There has been research conducted on dead cells. This research provided information about an accumulation of proteins known as Lewy Bodies. In the latter stages of the disease, these same proteins were found in the cells within the midbrain, forebrain and finally, the neocortex. With cell communication, it may be possible to ascertain the cause.
When neurons are lost within the substantia nigra, a deficiency of dopamine occurs in the basal ganglia, located in the midbrain. This part of the brain controls the body’s motor systems which determine automatic and unconscious movements. The basal ganglia exhibits reduced function due to the deficiency of dopamine. This is what leads to the trembling, slow movements, and walking issues associated with Parkinson’s disease.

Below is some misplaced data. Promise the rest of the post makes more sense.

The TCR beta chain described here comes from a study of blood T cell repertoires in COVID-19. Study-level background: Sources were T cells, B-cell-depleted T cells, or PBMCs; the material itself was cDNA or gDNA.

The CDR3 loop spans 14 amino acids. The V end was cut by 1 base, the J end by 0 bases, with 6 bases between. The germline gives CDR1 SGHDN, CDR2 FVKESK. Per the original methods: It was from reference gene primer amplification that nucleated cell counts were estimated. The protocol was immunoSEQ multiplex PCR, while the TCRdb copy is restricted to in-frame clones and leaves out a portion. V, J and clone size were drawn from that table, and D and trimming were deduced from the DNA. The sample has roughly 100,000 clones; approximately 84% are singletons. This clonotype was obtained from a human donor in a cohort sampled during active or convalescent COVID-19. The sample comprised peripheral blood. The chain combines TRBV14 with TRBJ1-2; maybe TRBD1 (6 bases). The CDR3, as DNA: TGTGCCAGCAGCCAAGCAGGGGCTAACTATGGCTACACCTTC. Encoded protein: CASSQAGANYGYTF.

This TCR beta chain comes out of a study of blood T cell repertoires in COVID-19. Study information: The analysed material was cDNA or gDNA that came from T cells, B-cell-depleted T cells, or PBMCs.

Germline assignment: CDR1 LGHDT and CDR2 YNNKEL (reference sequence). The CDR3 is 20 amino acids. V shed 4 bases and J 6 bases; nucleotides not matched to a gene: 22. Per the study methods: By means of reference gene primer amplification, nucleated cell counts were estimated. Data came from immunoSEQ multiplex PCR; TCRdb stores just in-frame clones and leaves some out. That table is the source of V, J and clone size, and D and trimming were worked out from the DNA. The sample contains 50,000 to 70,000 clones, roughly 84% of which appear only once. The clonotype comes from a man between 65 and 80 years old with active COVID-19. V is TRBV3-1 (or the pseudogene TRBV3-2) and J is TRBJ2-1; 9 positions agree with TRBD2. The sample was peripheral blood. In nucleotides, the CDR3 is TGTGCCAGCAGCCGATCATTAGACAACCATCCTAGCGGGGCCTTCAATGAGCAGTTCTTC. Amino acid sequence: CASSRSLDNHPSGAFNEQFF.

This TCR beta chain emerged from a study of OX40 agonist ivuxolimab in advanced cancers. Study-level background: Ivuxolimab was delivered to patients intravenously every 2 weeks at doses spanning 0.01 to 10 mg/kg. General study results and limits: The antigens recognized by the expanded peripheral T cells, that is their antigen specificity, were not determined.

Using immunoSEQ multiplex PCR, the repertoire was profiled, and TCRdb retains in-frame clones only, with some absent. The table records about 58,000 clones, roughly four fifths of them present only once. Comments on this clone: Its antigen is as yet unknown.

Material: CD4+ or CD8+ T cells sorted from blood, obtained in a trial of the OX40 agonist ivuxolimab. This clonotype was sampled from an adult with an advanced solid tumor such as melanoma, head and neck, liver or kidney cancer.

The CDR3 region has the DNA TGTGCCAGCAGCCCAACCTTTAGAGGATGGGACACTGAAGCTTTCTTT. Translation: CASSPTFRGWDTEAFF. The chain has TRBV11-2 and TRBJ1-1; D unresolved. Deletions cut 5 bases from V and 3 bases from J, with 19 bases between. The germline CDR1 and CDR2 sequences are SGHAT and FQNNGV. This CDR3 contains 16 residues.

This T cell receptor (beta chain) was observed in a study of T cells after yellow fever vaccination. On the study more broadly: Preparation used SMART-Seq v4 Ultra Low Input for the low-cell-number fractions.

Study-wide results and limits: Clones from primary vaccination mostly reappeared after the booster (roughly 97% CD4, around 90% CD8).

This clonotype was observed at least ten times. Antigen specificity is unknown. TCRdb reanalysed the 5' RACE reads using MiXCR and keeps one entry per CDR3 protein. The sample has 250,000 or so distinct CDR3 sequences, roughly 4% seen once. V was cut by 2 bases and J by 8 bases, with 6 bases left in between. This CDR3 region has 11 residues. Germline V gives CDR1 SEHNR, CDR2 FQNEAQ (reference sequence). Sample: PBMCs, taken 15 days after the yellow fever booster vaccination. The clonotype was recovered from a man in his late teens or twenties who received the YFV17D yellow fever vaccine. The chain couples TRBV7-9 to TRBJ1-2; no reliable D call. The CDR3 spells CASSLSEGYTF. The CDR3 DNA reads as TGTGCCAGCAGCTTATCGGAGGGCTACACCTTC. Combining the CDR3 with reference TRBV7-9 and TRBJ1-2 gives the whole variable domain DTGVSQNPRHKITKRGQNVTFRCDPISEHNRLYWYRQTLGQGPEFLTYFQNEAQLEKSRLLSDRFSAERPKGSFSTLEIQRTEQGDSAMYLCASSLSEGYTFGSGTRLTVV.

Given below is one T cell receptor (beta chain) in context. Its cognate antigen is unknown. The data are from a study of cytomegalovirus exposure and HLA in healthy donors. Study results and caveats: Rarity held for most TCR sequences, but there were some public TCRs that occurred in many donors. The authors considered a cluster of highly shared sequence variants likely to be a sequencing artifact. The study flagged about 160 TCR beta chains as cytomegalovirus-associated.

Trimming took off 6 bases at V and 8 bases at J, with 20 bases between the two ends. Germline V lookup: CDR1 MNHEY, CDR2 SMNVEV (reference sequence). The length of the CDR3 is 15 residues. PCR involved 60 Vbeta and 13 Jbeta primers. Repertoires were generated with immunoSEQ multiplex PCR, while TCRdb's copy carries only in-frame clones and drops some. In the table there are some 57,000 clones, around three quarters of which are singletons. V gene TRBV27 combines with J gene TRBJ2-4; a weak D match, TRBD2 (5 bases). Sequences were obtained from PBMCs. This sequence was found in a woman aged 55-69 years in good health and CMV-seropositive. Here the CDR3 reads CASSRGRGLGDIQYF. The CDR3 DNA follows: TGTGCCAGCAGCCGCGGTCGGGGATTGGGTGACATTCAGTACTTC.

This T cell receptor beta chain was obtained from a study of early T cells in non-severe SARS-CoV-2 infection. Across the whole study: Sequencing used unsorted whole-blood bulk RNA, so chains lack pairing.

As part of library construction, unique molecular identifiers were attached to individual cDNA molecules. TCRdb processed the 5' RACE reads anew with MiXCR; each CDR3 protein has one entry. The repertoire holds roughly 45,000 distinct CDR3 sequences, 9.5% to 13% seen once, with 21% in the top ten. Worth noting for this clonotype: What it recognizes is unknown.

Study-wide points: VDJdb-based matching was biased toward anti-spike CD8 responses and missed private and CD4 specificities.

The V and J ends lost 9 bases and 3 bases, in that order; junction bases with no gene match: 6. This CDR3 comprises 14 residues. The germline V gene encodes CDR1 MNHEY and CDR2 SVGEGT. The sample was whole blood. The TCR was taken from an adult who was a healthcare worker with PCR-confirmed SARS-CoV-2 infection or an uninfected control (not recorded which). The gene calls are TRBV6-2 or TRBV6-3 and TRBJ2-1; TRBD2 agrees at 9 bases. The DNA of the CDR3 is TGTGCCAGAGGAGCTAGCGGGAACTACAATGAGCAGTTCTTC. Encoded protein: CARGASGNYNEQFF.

Craniosacral therapy works to provide a balance of cerebrospinal fluid. By connecting the lateral ventricles; deeper healing, stress release, and cleansing can take place. This works through cell communication. By working on the basal ganglia, it is possible that some symptoms of Parkinson’s disease may diminish. Following this, other motor system components can be treated. Both the left and right cerebellum can be treated separately, along with the lobes. The beneficial effects of reducing symptoms provide a sense of well-being within.
In a case study by Institute, analyzing the benefits of using craniosacral therapy on a person with Parkinson’s disease, favorable results were noted regarding movement and tremors. Movement generally improved, along with a deep sense of relaxation, and the symptom of tremors decreased.